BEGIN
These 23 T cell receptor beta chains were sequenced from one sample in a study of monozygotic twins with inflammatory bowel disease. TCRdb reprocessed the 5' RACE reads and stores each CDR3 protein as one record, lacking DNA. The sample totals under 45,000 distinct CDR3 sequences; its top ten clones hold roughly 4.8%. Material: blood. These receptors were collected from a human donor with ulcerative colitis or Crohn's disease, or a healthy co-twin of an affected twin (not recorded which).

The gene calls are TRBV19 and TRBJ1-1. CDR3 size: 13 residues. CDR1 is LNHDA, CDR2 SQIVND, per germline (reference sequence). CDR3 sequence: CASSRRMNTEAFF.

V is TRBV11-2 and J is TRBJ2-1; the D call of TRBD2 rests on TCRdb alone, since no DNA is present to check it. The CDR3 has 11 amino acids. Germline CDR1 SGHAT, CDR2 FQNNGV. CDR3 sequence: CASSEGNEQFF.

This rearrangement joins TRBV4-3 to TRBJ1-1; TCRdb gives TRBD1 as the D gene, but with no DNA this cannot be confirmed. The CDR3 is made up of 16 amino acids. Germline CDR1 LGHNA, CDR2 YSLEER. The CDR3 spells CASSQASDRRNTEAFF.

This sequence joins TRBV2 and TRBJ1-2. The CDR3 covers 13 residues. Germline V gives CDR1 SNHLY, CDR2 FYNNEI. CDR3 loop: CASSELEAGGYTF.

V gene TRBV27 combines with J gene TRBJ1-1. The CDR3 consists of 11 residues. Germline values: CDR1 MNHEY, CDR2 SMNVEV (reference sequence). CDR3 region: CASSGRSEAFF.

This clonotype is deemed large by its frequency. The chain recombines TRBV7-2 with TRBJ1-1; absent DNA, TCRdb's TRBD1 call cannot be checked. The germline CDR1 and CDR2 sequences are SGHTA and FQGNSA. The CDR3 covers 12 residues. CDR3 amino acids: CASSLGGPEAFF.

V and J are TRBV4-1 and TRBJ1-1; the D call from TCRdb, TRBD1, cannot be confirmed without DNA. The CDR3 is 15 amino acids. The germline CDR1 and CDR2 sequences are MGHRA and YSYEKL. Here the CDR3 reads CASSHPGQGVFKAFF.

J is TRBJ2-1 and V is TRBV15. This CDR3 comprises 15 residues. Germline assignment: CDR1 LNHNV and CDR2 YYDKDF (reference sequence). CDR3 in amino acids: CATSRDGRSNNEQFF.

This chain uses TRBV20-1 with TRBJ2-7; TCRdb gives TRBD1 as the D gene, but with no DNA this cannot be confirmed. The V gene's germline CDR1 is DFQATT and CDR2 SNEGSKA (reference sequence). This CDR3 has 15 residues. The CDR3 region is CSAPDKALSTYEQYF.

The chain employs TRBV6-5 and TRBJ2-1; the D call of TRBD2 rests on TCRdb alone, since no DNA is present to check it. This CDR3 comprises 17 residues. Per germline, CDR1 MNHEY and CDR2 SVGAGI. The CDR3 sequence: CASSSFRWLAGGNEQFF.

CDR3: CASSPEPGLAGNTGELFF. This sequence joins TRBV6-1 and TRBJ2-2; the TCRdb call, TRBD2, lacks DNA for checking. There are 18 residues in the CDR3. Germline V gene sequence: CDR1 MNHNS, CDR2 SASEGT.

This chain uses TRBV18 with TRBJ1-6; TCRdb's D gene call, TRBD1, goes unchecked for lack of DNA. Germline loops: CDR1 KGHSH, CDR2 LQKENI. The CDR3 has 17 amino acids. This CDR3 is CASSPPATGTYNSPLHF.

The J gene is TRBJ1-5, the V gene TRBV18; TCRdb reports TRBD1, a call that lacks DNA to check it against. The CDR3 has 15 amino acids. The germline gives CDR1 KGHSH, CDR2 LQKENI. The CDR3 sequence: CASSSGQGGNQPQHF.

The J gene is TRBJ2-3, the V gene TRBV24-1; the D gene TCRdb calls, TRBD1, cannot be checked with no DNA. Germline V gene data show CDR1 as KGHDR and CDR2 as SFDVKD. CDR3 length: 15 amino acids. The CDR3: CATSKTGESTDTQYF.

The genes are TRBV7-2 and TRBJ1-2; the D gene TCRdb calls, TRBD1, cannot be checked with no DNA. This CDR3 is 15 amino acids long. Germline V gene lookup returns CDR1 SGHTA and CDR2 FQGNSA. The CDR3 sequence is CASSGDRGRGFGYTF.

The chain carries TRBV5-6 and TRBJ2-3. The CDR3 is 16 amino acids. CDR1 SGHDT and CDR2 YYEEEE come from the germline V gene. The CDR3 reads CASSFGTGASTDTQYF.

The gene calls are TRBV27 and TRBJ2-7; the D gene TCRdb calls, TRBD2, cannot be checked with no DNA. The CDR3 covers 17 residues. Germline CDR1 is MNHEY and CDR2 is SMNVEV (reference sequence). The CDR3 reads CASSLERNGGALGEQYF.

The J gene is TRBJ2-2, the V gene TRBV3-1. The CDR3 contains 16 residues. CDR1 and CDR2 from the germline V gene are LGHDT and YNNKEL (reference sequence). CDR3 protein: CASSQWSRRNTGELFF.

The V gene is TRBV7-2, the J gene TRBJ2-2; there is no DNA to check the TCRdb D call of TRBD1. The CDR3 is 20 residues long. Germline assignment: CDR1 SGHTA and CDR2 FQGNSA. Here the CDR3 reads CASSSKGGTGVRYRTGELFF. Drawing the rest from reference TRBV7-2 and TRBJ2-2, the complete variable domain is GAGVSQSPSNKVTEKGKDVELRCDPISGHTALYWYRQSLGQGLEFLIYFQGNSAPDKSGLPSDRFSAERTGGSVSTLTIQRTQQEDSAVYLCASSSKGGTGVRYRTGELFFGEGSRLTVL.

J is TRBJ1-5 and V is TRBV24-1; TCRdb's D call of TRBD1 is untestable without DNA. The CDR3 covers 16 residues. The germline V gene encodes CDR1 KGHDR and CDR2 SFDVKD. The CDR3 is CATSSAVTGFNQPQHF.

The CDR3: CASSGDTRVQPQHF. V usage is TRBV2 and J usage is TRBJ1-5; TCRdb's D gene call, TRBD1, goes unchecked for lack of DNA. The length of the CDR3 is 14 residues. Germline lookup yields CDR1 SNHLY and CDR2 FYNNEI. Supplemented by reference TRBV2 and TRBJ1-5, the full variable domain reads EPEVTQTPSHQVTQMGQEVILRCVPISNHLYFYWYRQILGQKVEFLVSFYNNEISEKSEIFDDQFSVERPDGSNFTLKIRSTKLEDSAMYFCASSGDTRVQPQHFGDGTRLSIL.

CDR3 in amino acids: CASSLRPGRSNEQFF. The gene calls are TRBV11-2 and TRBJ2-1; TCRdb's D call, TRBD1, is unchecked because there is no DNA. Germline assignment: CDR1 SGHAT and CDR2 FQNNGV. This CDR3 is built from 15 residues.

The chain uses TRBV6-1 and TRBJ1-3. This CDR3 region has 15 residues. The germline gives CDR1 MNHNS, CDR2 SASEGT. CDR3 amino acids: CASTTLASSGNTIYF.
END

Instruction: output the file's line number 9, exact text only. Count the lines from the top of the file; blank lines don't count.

J is TRBJ2-1 and V is TRBV15. This CDR3 comprises 15 residues. Germline assignment: CDR1 LNHNV and CDR2 YYDKDF (reference sequence). CDR3 in amino acids: CATSRDGRSNNEQFF.